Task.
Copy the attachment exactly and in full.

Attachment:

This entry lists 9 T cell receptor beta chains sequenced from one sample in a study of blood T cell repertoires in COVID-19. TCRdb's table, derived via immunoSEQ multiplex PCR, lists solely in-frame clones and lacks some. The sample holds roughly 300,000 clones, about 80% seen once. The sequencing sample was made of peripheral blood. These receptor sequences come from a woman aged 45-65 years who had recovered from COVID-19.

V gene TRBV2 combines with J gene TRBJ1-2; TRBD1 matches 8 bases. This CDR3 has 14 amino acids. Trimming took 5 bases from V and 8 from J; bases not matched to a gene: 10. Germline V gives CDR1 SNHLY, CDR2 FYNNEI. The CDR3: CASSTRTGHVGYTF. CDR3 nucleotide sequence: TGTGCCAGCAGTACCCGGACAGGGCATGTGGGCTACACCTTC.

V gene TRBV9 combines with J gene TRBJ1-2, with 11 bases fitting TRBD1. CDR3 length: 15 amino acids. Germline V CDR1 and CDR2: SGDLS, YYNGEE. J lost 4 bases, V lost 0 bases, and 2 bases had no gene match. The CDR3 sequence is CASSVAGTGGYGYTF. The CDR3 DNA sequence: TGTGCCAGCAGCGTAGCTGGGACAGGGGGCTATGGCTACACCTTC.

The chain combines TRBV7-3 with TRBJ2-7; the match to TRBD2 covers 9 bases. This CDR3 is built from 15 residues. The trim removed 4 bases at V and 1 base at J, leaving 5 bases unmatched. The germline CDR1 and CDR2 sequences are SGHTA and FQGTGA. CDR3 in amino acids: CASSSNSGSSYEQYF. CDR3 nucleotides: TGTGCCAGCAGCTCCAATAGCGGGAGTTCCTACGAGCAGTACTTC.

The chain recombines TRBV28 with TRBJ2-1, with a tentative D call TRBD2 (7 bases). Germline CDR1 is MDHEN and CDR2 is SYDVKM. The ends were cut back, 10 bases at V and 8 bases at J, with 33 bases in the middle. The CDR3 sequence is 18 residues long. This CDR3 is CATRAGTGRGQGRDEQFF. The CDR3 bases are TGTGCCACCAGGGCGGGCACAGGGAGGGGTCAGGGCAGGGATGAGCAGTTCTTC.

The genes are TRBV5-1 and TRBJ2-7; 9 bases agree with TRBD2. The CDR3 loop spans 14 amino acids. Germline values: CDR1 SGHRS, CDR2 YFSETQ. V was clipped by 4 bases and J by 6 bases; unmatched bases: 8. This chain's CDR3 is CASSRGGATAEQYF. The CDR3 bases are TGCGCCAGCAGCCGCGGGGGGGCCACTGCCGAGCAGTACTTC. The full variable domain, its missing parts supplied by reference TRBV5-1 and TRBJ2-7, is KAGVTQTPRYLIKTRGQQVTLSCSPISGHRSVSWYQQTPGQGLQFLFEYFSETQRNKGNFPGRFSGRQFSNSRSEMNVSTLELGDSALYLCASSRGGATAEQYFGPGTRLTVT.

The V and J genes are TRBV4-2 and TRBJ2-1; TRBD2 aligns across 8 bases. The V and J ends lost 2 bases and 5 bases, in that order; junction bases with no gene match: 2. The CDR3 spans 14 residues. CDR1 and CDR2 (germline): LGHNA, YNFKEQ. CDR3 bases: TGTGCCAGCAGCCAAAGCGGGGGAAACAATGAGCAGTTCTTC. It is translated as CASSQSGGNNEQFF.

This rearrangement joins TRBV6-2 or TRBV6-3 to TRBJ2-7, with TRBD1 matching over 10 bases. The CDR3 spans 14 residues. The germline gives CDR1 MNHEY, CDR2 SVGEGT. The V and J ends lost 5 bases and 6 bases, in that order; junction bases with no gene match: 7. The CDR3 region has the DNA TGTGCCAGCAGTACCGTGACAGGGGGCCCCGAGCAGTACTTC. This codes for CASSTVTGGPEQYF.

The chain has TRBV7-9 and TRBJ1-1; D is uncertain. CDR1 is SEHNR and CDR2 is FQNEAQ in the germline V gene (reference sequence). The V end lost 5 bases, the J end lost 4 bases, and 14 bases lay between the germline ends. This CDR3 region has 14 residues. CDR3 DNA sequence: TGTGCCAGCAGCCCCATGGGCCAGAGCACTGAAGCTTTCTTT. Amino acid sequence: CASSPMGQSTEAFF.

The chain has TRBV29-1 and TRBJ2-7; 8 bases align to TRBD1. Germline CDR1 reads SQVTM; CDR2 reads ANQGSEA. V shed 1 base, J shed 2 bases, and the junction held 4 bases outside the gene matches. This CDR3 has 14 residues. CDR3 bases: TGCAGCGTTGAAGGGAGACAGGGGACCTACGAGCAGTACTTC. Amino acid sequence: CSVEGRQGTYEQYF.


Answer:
This entry lists 9 T cell receptor beta chains sequenced from one sample in a study of blood T cell repertoires in COVID-19. TCRdb's table, derived via immunoSEQ multiplex PCR, lists solely in-frame clones and lacks some. The sample holds roughly 300,000 clones, about 80% seen once. The sequencing sample was made of peripheral blood. These receptor sequences come from a woman aged 45-65 years who had recovered from COVID-19.

V gene TRBV2 combines with J gene TRBJ1-2; TRBD1 matches 8 bases. This CDR3 has 14 amino acids. Trimming took 5 bases from V and 8 from J; bases not matched to a gene: 10. Germline V gives CDR1 SNHLY, CDR2 FYNNEI. The CDR3: CASSTRTGHVGYTF. CDR3 nucleotide sequence: TGTGCCAGCAGTACCCGGACAGGGCATGTGGGCTACACCTTC.

V gene TRBV9 combines with J gene TRBJ1-2, with 11 bases fitting TRBD1. CDR3 length: 15 amino acids. Germline V CDR1 and CDR2: SGDLS, YYNGEE. J lost 4 bases, V lost 0 bases, and 2 bases had no gene match. The CDR3 sequence is CASSVAGTGGYGYTF. The CDR3 DNA sequence: TGTGCCAGCAGCGTAGCTGGGACAGGGGGCTATGGCTACACCTTC.

The chain combines TRBV7-3 with TRBJ2-7; the match to TRBD2 covers 9 bases. This CDR3 is built from 15 residues. The trim removed 4 bases at V and 1 base at J, leaving 5 bases unmatched. The germline CDR1 and CDR2 sequences are SGHTA and FQGTGA. CDR3 in amino acids: CASSSNSGSSYEQYF. CDR3 nucleotides: TGTGCCAGCAGCTCCAATAGCGGGAGTTCCTACGAGCAGTACTTC.

The chain recombines TRBV28 with TRBJ2-1, with a tentative D call TRBD2 (7 bases). Germline CDR1 is MDHEN and CDR2 is SYDVKM. The ends were cut back, 10 bases at V and 8 bases at J, with 33 bases in the middle. The CDR3 sequence is 18 residues long. This CDR3 is CATRAGTGRGQGRDEQFF. The CDR3 bases are TGTGCCACCAGGGCGGGCACAGGGAGGGGTCAGGGCAGGGATGAGCAGTTCTTC.

The genes are TRBV5-1 and TRBJ2-7; 9 bases agree with TRBD2. The CDR3 loop spans 14 amino acids. Germline values: CDR1 SGHRS, CDR2 YFSETQ. V was clipped by 4 bases and J by 6 bases; unmatched bases: 8. This chain's CDR3 is CASSRGGATAEQYF. The CDR3 bases are TGCGCCAGCAGCCGCGGGGGGGCCACTGCCGAGCAGTACTTC. The full variable domain, its missing parts supplied by reference TRBV5-1 and TRBJ2-7, is KAGVTQTPRYLIKTRGQQVTLSCSPISGHRSVSWYQQTPGQGLQFLFEYFSETQRNKGNFPGRFSGRQFSNSRSEMNVSTLELGDSALYLCASSRGGATAEQYFGPGTRLTVT.

The V and J genes are TRBV4-2 and TRBJ2-1; TRBD2 aligns across 8 bases. The V and J ends lost 2 bases and 5 bases, in that order; junction bases with no gene match: 2. The CDR3 spans 14 residues. CDR1 and CDR2 (germline): LGHNA, YNFKEQ. CDR3 bases: TGTGCCAGCAGCCAAAGCGGGGGAAACAATGAGCAGTTCTTC. It is translated as CASSQSGGNNEQFF.

This rearrangement joins TRBV6-2 or TRBV6-3 to TRBJ2-7, with TRBD1 matching over 10 bases. The CDR3 spans 14 residues. The germline gives CDR1 MNHEY, CDR2 SVGEGT. The V and J ends lost 5 bases and 6 bases, in that order; junction bases with no gene match: 7. The CDR3 region has the DNA TGTGCCAGCAGTACCGTGACAGGGGGCCCCGAGCAGTACTTC. This codes for CASSTVTGGPEQYF.

The chain has TRBV7-9 and TRBJ1-1; D is uncertain. CDR1 is SEHNR and CDR2 is FQNEAQ in the germline V gene (reference sequence). The V end lost 5 bases, the J end lost 4 bases, and 14 bases lay between the germline ends. This CDR3 region has 14 residues. CDR3 DNA sequence: TGTGCCAGCAGCCCCATGGGCCAGAGCACTGAAGCTTTCTTT. Amino acid sequence: CASSPMGQSTEAFF.

The chain has TRBV29-1 and TRBJ2-7; 8 bases align to TRBD1. Germline CDR1 reads SQVTM; CDR2 reads ANQGSEA. V shed 1 base, J shed 2 bases, and the junction held 4 bases outside the gene matches. This CDR3 has 14 residues. CDR3 bases: TGCAGCGTTGAAGGGAGACAGGGGACCTACGAGCAGTACTTC. Amino acid sequence: CSVEGRQGTYEQYF.